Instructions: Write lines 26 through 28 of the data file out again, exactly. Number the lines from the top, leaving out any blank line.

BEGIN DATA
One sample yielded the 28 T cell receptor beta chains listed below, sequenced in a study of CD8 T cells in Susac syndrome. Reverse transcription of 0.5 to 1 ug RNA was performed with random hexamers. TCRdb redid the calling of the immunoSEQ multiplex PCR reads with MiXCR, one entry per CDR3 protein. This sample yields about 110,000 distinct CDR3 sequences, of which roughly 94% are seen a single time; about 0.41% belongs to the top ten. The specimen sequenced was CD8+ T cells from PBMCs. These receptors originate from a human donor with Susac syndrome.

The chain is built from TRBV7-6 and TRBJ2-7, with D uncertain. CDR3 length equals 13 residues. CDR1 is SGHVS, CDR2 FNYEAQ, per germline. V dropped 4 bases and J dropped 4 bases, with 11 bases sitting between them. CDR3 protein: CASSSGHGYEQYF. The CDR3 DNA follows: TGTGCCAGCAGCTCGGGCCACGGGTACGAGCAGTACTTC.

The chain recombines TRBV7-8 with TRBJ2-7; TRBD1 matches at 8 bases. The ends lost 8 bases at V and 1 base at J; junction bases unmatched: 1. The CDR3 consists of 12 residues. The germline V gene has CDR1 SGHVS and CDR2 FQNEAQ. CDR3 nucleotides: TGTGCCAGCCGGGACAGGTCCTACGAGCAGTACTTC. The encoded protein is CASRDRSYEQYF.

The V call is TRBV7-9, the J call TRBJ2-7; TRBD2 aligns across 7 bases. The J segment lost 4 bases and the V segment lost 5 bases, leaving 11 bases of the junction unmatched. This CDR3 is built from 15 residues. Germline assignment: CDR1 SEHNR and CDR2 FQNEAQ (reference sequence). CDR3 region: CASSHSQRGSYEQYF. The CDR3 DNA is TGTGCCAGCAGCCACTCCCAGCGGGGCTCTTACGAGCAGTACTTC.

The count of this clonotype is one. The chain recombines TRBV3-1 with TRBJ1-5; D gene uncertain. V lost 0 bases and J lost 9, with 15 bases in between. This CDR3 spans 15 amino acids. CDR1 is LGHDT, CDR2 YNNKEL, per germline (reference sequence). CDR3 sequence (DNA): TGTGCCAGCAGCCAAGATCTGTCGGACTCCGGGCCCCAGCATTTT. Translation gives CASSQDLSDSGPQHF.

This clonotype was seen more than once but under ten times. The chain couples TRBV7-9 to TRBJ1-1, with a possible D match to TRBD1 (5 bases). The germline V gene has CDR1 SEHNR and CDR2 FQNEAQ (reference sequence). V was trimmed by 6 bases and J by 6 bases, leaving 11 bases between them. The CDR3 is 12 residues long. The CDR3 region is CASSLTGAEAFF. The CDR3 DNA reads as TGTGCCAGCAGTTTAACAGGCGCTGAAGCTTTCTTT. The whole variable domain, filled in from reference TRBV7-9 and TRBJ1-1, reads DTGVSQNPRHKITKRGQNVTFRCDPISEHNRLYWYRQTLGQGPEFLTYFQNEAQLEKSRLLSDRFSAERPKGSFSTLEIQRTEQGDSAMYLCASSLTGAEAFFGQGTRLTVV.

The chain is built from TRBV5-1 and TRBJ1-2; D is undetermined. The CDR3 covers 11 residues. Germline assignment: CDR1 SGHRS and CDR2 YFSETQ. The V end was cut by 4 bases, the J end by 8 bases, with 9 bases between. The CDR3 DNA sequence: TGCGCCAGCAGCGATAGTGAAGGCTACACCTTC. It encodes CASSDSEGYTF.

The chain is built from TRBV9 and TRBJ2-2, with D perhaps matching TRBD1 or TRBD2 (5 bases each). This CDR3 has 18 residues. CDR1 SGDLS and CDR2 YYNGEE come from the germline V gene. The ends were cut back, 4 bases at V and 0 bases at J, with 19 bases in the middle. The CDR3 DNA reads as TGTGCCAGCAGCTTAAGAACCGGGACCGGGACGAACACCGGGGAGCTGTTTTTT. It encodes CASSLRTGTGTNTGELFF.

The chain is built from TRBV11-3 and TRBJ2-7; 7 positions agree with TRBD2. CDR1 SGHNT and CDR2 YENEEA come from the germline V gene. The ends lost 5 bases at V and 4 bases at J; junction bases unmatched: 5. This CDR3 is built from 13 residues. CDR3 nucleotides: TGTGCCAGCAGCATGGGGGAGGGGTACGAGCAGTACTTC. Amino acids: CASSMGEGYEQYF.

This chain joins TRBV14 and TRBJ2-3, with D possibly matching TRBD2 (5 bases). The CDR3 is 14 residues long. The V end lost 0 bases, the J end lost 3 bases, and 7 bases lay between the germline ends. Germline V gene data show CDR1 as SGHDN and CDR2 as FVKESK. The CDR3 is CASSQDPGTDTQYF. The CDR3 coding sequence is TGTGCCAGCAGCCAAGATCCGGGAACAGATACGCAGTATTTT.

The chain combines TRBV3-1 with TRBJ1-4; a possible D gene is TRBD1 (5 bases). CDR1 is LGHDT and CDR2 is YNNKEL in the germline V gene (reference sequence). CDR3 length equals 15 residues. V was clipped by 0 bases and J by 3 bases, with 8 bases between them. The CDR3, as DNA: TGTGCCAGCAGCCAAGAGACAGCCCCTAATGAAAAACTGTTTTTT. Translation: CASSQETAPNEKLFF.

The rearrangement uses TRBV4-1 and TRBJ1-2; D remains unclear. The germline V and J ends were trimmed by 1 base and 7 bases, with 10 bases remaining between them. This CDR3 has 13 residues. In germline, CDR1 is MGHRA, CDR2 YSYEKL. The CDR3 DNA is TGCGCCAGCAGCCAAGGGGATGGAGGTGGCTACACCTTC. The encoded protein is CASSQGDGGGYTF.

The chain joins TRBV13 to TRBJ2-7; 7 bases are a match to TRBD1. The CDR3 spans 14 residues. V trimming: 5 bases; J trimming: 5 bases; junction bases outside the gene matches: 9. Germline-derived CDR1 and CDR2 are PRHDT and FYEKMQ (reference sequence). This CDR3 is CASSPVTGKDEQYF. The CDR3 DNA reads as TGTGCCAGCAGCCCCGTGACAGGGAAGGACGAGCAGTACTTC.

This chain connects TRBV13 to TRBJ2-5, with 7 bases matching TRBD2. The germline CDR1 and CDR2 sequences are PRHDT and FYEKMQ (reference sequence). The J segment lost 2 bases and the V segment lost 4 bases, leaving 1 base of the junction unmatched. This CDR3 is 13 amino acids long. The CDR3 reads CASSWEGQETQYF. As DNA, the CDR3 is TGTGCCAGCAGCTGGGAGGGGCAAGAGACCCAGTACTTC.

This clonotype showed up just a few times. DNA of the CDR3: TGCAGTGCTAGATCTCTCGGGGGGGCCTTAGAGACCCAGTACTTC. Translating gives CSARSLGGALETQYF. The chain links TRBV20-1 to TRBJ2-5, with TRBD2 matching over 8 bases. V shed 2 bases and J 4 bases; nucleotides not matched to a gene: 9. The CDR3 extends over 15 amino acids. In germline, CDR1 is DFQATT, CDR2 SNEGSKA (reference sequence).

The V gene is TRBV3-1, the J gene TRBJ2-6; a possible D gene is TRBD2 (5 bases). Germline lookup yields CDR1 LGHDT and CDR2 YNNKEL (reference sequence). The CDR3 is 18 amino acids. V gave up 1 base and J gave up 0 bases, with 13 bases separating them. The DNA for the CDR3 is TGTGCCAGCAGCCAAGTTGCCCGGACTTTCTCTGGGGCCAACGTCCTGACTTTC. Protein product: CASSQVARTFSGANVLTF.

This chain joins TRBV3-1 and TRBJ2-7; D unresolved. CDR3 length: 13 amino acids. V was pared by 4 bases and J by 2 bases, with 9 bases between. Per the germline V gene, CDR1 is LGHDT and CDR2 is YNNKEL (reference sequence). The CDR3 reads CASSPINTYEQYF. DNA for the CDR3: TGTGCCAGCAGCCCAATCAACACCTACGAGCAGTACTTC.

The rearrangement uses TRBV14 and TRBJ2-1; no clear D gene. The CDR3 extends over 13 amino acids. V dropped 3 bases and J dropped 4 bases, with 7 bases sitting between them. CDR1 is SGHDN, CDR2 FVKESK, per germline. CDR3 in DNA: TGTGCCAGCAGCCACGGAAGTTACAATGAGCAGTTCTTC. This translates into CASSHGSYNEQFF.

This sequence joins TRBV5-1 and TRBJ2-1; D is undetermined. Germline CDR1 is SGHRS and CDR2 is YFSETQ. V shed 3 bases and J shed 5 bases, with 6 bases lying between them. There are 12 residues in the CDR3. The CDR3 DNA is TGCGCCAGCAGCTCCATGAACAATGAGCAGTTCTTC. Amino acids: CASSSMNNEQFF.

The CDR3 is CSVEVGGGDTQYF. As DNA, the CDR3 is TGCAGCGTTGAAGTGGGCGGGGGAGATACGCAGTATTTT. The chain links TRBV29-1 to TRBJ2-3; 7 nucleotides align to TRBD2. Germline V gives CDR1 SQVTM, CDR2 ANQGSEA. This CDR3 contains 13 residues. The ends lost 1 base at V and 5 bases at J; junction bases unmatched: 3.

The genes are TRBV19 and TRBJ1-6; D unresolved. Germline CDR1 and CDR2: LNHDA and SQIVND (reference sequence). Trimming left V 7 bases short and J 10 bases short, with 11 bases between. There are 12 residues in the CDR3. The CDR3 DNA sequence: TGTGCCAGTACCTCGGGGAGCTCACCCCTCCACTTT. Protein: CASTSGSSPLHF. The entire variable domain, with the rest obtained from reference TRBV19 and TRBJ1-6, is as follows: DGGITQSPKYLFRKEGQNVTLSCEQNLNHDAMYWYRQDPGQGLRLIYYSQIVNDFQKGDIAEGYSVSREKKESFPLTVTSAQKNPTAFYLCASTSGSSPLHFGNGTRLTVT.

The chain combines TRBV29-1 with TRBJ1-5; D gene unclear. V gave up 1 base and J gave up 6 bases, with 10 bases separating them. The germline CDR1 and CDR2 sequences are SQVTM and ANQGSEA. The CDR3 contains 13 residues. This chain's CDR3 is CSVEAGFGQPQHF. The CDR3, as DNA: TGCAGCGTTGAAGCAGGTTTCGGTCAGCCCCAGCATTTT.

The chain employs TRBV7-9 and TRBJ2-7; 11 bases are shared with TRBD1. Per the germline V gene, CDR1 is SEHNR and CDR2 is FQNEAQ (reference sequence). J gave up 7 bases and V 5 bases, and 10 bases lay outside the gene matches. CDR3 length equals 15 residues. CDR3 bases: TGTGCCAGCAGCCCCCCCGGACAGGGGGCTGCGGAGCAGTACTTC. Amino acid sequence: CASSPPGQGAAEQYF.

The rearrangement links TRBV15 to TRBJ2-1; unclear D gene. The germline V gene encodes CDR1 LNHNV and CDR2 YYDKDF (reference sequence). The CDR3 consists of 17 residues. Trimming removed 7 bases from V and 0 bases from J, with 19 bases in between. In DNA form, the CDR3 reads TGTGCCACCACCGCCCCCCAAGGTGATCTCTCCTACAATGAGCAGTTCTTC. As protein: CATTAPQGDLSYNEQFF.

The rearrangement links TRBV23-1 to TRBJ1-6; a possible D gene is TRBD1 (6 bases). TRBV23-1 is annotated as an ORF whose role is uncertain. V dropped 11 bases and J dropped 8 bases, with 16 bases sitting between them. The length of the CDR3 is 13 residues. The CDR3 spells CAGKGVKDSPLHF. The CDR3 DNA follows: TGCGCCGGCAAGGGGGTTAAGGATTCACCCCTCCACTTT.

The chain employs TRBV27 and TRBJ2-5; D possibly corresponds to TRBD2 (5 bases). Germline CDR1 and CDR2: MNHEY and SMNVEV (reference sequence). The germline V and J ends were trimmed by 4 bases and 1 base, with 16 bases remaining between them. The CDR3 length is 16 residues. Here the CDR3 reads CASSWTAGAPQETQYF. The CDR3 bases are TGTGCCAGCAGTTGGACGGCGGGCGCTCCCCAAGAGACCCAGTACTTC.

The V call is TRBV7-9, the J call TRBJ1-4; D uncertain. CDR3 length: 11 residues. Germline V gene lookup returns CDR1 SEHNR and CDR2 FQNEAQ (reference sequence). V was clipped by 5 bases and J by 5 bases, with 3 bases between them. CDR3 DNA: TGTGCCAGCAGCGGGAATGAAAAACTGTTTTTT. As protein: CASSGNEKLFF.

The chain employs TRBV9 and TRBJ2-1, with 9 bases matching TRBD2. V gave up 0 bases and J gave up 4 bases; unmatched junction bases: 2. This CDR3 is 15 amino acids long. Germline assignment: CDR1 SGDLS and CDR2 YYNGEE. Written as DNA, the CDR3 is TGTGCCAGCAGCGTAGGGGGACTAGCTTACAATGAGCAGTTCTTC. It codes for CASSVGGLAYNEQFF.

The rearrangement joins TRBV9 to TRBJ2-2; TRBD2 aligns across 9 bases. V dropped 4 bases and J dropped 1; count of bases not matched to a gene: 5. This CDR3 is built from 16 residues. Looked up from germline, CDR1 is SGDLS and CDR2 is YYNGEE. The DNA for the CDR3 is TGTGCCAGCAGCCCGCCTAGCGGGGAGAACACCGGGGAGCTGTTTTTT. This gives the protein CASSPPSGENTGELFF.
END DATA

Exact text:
The chain employs TRBV27 and TRBJ2-5; D possibly corresponds to TRBD2 (5 bases). Germline CDR1 and CDR2: MNHEY and SMNVEV (reference sequence). The germline V and J ends were trimmed by 4 bases and 1 base, with 16 bases remaining between them. The CDR3 length is 16 residues. Here the CDR3 reads CASSWTAGAPQETQYF. The CDR3 bases are TGTGCCAGCAGTTGGACGGCGGGCGCTCCCCAAGAGACCCAGTACTTC.

The V call is TRBV7-9, the J call TRBJ1-4; D uncertain. CDR3 length: 11 residues. Germline V gene lookup returns CDR1 SEHNR and CDR2 FQNEAQ (reference sequence). V was clipped by 5 bases and J by 5 bases, with 3 bases between them. CDR3 DNA: TGTGCCAGCAGCGGGAATGAAAAACTGTTTTTT. As protein: CASSGNEKLFF.

The chain employs TRBV9 and TRBJ2-1, with 9 bases matching TRBD2. V gave up 0 bases and J gave up 4 bases; unmatched junction bases: 2. This CDR3 is 15 amino acids long. Germline assignment: CDR1 SGDLS and CDR2 YYNGEE. Written as DNA, the CDR3 is TGTGCCAGCAGCGTAGGGGGACTAGCTTACAATGAGCAGTTCTTC. It codes for CASSVGGLAYNEQFF.